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As the 20th anniversary of the September 11, 2001 attacks approaches, a new biography traces the journey of Osama bin Laden, from a shy and religious teenager to the leader of a global jihadist group dedicated to mass murder.
Journalist Peter Bergen, who met the Al-Qaida leader in 1997, says a series of events continued to push bin Laden “further and further down the path of radicalization.”
“[Bin Laden] could have chosen a different path at several points in his life, ”says Bergen. “But the introduction of American troops into Saudi Arabia [in 1992] transformed his kind of latent anti-Americanism into a passionate hatred of the United States. “
Bergen says bin Laden believed the 9/11 attacks, of which he is credited with being the mastermind, would result in the withdrawal of US troops from Saudi Arabia and other places in the Middle East. “It was of course an illusion,” he adds. “It did not work.”
Bin Laden was killed in 2011 when US Navy SEALs attacked his compound in Abbottabad, Pakistan. Bergen’s new book, The rise and fall of Osama bin Laden, is based on materials recovered in the enclosure as well as on interviews with a dozen people around Bin Laden.
Bergen says some of the items recovered from the 2011 raid were particularly surprising: “When I visited the complex, I actually saw what was in his room, the room he was killed in.” , says Bergen. “I saw the Just for Men hair dye in his toilet.… He wanted to look younger. When Bin Laden died, he was 54, but he certainly looked a lot older in reality. So he was using it. Just for Men hair dye. “
On the documents Bergen relied on to write the book
It was not until the end of 2017 that the Trump administration released the 470,000 files recovered in Abbottabad, Pakistan. Included in which was something that was described by the CIA as Bin Laden’s diary. It turned out to be something a little different. It is also handwritten in Arabic. It was a kind of family diary that the Bin Laden family essentially kept during the last weeks of Bin Laden’s life.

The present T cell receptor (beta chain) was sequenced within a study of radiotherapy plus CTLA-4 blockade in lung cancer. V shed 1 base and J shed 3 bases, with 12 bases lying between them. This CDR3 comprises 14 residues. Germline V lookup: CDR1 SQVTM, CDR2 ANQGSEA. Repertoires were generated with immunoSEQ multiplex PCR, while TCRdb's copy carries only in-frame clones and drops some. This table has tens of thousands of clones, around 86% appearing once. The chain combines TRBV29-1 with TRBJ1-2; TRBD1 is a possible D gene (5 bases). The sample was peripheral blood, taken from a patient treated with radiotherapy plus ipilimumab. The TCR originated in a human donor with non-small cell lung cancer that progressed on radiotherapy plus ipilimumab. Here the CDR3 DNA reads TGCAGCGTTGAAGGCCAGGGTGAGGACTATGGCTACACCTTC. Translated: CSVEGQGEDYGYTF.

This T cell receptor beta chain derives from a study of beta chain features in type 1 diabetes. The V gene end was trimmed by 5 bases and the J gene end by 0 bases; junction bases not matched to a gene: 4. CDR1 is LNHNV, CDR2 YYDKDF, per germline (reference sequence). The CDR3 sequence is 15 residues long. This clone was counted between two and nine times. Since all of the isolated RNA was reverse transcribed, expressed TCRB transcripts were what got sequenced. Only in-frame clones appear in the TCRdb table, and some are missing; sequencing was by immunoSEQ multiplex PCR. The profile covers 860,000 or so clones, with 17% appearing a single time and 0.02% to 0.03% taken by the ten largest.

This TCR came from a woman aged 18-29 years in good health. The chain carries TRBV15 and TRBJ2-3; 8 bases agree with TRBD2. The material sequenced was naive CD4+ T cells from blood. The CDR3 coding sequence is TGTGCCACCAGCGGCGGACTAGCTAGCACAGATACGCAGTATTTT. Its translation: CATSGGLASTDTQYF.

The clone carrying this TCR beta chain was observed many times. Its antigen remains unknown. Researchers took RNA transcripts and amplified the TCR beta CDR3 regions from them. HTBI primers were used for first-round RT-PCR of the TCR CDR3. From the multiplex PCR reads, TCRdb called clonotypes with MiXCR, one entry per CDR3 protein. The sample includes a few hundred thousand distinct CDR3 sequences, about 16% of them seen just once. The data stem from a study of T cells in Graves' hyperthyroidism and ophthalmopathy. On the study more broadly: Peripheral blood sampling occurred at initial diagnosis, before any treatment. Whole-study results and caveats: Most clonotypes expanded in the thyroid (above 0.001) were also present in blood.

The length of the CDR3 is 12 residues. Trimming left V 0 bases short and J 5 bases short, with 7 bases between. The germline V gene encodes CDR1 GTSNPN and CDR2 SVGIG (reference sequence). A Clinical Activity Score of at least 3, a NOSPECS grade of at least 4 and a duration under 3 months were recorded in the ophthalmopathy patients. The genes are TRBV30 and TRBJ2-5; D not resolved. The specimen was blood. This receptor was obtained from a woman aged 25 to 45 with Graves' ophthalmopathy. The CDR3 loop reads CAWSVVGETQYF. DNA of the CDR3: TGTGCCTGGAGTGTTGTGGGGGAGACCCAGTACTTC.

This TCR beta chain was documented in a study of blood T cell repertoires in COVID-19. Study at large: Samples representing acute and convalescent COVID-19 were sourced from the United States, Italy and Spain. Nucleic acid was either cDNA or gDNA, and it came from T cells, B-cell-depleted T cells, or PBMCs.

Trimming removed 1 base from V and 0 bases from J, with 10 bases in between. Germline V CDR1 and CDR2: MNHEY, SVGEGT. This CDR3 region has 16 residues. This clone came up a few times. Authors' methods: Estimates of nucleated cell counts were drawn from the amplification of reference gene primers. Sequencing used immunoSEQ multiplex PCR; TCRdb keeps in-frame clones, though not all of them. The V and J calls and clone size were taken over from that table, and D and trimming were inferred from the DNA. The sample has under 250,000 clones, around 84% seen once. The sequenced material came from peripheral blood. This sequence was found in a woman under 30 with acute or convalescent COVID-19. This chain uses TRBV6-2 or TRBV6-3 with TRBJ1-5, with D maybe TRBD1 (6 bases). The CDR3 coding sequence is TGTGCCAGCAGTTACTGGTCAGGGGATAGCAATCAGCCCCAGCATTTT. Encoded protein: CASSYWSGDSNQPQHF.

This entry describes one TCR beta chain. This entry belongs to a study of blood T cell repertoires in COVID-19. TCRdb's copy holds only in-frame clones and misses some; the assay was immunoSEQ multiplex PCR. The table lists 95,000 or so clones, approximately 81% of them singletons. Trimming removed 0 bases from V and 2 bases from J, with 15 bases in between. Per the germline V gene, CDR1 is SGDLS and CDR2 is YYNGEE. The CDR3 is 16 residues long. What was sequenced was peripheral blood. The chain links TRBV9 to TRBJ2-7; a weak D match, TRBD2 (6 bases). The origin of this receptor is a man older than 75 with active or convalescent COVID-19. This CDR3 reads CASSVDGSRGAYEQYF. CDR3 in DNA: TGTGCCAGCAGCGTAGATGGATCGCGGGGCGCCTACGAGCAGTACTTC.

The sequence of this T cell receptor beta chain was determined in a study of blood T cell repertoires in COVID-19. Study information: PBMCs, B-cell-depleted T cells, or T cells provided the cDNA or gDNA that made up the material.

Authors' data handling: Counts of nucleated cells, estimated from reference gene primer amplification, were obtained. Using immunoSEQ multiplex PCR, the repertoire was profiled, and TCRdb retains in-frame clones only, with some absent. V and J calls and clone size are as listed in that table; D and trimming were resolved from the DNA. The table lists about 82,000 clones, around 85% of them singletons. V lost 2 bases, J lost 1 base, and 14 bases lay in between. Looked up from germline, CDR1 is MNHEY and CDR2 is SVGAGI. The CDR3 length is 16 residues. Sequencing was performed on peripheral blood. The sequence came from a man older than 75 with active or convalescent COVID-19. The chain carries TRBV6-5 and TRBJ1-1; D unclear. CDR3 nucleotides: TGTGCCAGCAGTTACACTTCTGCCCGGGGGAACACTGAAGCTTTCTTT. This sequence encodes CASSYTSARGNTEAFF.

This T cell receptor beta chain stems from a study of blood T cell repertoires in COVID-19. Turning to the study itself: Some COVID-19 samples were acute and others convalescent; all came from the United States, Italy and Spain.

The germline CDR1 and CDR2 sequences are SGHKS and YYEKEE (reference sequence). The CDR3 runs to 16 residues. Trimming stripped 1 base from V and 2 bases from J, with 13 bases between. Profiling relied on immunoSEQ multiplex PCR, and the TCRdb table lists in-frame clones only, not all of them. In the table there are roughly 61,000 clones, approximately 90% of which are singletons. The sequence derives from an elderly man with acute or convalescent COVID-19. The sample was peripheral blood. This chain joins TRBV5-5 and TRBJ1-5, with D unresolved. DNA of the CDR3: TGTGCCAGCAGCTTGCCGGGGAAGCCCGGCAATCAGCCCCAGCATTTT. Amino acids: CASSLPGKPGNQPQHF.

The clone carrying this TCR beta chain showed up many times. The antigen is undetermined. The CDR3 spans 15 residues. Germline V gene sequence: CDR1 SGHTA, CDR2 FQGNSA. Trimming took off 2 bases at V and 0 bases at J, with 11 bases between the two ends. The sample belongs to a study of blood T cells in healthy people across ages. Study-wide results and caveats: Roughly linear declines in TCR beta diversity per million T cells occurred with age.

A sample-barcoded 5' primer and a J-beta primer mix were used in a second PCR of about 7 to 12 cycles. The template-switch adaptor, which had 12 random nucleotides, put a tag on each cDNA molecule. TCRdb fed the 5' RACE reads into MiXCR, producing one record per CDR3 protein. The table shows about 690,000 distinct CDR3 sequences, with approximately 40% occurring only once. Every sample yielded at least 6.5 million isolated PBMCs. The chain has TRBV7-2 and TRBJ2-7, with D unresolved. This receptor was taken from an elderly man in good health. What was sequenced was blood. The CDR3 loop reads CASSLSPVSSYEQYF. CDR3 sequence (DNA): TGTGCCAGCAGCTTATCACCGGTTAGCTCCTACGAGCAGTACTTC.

On the people Bin Laden kept with him in the compound
The total was 27 to 16 from his own family, and he had two bodyguards and their families. Typically, when we think of a fugitive, we don’t think of a fugitive taking three wives and a dozen children and grandchildren with them. But bin Laden, for all his many vices and all the evil, death and destruction that he chatted, he was sort of a family man, and he wanted to have his family around him.
On bin Laden’s personal security measures
Brent Stirton / Simon & Schuster
It was a prison of its own making. And he was the chief warden in a way. He himself was extremely careful in what he did. He was walking around the garden wearing a cowboy hat so no one could recognize him if there was a satellite over his head. He had a healthy respect for American spy skills.
Members of his family did not leave the compound. He never left the compound. And in fact, he was hiding to such an extent that one of the bodyguard’s wives did not know that it was Osama bin Laden who lived among them, even though she herself lived in the same compound.